Geoff Dyer has in recent weeks become something of a super-parallel. His Guardian piece on Tarkovsky's Stalker ("the reason cinema was invented") more than convinces me of his taste, and this other Guardian piece on his life as a "literary and scholarly gatecrasher" sells me on his methods:
In the autumn of 1989 I did some time in the Institute of Jazz Studies at Rutgers University in New Jersey. I'd gone to New York to write a book about jazz and was having a browse through the institute's archives. One of the librarians was more than a little curious about my unsystematic rummaging. He wanted to know if the book I was writing was a history. No, I said. A biography? No. Well, what kind of book was it going to be? I told him I had no idea. Having made little progress with this line of inquiry, he turned his attention from the book to its author. Was I a musician? No. A jazz critic? No. Was I this? Was I that? No, I was neither this, that, nor anything else. Becoming a little frustrated, he asked: "So what are your credentials for writing a book about jazz?"But read the whole thing. (And speaking of Cioran, he's becoming quite a parallel too. I wonder how to start with his work — penning a book about the man, perhaps?)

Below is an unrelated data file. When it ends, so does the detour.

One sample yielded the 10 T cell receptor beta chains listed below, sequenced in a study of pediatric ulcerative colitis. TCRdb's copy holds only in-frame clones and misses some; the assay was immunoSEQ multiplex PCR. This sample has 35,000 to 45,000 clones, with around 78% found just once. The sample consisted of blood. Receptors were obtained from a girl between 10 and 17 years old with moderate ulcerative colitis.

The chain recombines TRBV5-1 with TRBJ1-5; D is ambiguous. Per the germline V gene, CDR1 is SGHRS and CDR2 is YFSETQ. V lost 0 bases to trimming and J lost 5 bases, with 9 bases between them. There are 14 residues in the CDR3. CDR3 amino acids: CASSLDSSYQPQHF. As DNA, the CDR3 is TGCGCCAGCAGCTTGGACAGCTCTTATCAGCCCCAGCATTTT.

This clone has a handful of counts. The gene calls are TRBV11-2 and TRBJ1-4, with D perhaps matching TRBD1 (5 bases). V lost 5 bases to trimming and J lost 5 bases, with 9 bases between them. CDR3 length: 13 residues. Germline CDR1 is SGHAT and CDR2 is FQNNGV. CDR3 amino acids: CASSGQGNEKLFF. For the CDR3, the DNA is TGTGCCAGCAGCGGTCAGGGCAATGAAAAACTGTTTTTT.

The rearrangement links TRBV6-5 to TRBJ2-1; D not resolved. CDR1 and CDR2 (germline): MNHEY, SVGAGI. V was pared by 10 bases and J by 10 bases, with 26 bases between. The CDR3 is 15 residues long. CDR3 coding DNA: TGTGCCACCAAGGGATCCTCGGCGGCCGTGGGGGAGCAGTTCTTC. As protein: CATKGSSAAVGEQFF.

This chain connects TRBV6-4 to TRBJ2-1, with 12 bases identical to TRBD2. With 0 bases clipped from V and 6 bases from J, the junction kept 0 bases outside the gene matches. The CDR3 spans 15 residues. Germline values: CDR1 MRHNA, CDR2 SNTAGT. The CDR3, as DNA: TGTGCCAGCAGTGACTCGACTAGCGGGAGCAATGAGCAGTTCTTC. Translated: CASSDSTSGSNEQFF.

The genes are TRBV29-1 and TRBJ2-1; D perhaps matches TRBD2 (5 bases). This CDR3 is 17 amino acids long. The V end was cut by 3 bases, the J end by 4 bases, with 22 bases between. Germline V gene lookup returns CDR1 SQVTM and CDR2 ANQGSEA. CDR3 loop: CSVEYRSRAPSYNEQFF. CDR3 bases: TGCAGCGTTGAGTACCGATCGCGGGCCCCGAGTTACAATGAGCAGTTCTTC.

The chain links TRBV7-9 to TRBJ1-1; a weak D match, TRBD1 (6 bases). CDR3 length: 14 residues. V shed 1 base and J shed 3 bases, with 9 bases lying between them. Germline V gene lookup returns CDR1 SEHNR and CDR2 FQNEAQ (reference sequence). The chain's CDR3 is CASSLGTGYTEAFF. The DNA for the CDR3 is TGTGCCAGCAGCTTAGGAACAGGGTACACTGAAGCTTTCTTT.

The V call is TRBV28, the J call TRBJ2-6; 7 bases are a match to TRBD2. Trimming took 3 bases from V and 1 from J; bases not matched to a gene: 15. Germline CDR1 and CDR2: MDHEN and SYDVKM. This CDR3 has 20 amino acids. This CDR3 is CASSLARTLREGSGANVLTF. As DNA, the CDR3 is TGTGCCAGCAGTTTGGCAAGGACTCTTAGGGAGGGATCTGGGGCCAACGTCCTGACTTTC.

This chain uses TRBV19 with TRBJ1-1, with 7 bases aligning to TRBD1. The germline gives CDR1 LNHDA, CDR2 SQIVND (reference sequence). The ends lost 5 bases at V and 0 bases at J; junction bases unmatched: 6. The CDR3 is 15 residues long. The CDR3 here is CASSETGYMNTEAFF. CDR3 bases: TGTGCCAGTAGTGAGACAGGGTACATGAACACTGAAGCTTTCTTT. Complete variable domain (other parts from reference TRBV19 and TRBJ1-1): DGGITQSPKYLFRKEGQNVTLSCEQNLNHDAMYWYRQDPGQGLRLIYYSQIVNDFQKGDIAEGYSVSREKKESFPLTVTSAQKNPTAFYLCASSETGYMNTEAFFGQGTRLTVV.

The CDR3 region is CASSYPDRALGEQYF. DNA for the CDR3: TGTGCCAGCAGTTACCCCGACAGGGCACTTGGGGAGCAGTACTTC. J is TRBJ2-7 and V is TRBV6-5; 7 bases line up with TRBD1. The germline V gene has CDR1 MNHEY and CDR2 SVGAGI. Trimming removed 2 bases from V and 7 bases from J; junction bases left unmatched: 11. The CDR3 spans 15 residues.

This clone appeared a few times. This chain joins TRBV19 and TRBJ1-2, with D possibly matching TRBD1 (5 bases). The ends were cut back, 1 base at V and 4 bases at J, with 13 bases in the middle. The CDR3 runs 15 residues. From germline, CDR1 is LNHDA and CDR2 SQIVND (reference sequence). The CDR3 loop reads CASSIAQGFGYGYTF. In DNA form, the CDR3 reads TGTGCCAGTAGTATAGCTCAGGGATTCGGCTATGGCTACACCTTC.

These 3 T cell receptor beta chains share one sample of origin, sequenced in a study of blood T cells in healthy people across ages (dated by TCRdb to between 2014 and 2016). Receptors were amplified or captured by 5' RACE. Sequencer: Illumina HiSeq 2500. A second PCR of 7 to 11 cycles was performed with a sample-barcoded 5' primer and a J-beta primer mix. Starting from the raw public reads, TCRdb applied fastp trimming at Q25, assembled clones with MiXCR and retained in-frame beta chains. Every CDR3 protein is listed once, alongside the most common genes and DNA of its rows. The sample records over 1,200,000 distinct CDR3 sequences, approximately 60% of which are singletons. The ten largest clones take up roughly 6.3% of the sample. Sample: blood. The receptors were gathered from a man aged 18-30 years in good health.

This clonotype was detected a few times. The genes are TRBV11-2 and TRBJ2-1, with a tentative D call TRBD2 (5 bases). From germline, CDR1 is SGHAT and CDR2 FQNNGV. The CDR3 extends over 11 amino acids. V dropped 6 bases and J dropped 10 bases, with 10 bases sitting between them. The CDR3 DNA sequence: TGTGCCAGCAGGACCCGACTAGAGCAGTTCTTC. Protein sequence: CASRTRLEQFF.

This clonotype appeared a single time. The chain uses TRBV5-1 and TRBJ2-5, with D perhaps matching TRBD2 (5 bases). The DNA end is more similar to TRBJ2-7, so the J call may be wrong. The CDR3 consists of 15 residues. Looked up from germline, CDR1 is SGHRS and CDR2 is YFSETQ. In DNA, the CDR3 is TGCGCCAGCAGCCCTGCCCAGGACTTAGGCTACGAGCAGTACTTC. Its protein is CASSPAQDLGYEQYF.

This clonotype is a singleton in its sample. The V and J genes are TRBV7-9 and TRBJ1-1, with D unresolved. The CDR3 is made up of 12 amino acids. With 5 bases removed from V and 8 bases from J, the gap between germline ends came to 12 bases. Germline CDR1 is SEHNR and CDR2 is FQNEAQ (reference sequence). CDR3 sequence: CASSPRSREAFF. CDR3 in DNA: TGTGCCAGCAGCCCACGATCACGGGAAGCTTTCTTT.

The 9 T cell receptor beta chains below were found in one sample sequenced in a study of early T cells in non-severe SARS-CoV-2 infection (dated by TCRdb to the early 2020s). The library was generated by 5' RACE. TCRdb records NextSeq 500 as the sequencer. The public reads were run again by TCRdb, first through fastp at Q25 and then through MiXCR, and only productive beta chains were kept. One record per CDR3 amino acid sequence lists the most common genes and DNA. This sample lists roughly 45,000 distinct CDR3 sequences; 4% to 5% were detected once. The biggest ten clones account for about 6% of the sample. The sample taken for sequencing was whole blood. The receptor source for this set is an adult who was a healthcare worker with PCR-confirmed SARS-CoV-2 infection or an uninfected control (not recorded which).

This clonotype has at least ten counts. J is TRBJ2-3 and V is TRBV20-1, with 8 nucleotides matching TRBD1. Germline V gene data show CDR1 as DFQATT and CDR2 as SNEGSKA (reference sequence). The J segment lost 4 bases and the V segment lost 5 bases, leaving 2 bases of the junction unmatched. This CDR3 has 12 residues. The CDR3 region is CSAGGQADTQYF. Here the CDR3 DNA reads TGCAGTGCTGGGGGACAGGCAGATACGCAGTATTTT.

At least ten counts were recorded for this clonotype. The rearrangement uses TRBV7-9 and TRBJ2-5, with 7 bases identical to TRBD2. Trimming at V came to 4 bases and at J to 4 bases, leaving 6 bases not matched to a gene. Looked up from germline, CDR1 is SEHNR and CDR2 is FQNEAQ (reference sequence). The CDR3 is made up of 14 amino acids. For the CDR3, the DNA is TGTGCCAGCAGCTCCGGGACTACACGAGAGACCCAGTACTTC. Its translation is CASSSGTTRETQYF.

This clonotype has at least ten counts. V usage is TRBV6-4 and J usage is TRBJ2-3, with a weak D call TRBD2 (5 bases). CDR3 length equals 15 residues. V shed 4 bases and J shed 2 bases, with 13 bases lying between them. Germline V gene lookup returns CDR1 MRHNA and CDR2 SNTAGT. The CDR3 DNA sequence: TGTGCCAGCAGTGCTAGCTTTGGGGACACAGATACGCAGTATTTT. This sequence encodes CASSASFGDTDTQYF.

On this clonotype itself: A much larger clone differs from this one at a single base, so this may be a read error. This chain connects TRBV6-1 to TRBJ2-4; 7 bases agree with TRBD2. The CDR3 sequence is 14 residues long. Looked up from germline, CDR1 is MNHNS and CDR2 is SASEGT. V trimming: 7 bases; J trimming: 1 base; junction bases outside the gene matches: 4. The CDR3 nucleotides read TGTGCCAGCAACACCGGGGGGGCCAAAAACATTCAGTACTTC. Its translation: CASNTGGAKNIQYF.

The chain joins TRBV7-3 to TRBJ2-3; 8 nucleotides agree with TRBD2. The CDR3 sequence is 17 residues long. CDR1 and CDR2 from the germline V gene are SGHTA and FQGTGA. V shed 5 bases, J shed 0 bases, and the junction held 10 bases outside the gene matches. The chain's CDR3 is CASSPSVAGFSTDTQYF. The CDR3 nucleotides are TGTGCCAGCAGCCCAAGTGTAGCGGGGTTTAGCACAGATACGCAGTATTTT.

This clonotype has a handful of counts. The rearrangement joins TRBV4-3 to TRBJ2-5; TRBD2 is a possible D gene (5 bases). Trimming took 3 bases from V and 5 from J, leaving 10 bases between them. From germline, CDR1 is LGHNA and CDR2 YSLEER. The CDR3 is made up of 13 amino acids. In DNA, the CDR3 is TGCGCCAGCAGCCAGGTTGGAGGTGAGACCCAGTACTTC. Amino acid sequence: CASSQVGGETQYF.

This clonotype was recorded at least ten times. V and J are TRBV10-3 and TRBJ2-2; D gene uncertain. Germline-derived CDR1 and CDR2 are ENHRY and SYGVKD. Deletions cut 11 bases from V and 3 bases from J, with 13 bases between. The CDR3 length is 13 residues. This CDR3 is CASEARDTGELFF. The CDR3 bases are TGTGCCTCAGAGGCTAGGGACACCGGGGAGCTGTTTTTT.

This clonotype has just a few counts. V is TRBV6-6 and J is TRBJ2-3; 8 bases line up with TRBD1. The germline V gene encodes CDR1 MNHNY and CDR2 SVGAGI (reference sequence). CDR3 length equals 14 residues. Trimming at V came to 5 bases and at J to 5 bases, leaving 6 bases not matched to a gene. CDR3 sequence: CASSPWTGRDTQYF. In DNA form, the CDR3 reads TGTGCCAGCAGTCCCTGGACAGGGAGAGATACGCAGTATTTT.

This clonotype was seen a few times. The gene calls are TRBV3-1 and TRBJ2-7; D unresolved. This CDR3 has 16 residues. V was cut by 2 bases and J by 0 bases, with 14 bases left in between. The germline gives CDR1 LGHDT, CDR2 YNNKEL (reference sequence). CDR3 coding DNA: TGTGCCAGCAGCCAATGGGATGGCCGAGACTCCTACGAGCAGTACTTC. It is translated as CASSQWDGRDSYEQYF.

"I don't have any," I said. "Except I like listening to it."
[ ... ]
If the answer I gave the librarian was modest because I was in this haven of specialist expertise, it was slyly confident for exactly the same reason. When I meet specialists I am always conscious of all the things they don't know and are not interested in, all the things that lie beyond their particular area of expertise. So I was pretty sure that this jazz buff would not have read Roland Barthes's book about photography, Camera Lucida, would not have known that Barthes constructed his great book around a bunch of snaps of his mum, a few pictures that he liked looking at. EM Cioran's excellent suggestion - that "we are enriched only by frequenting disciplines remote from our own" - is ignored by the very people who would gain most by heeding it.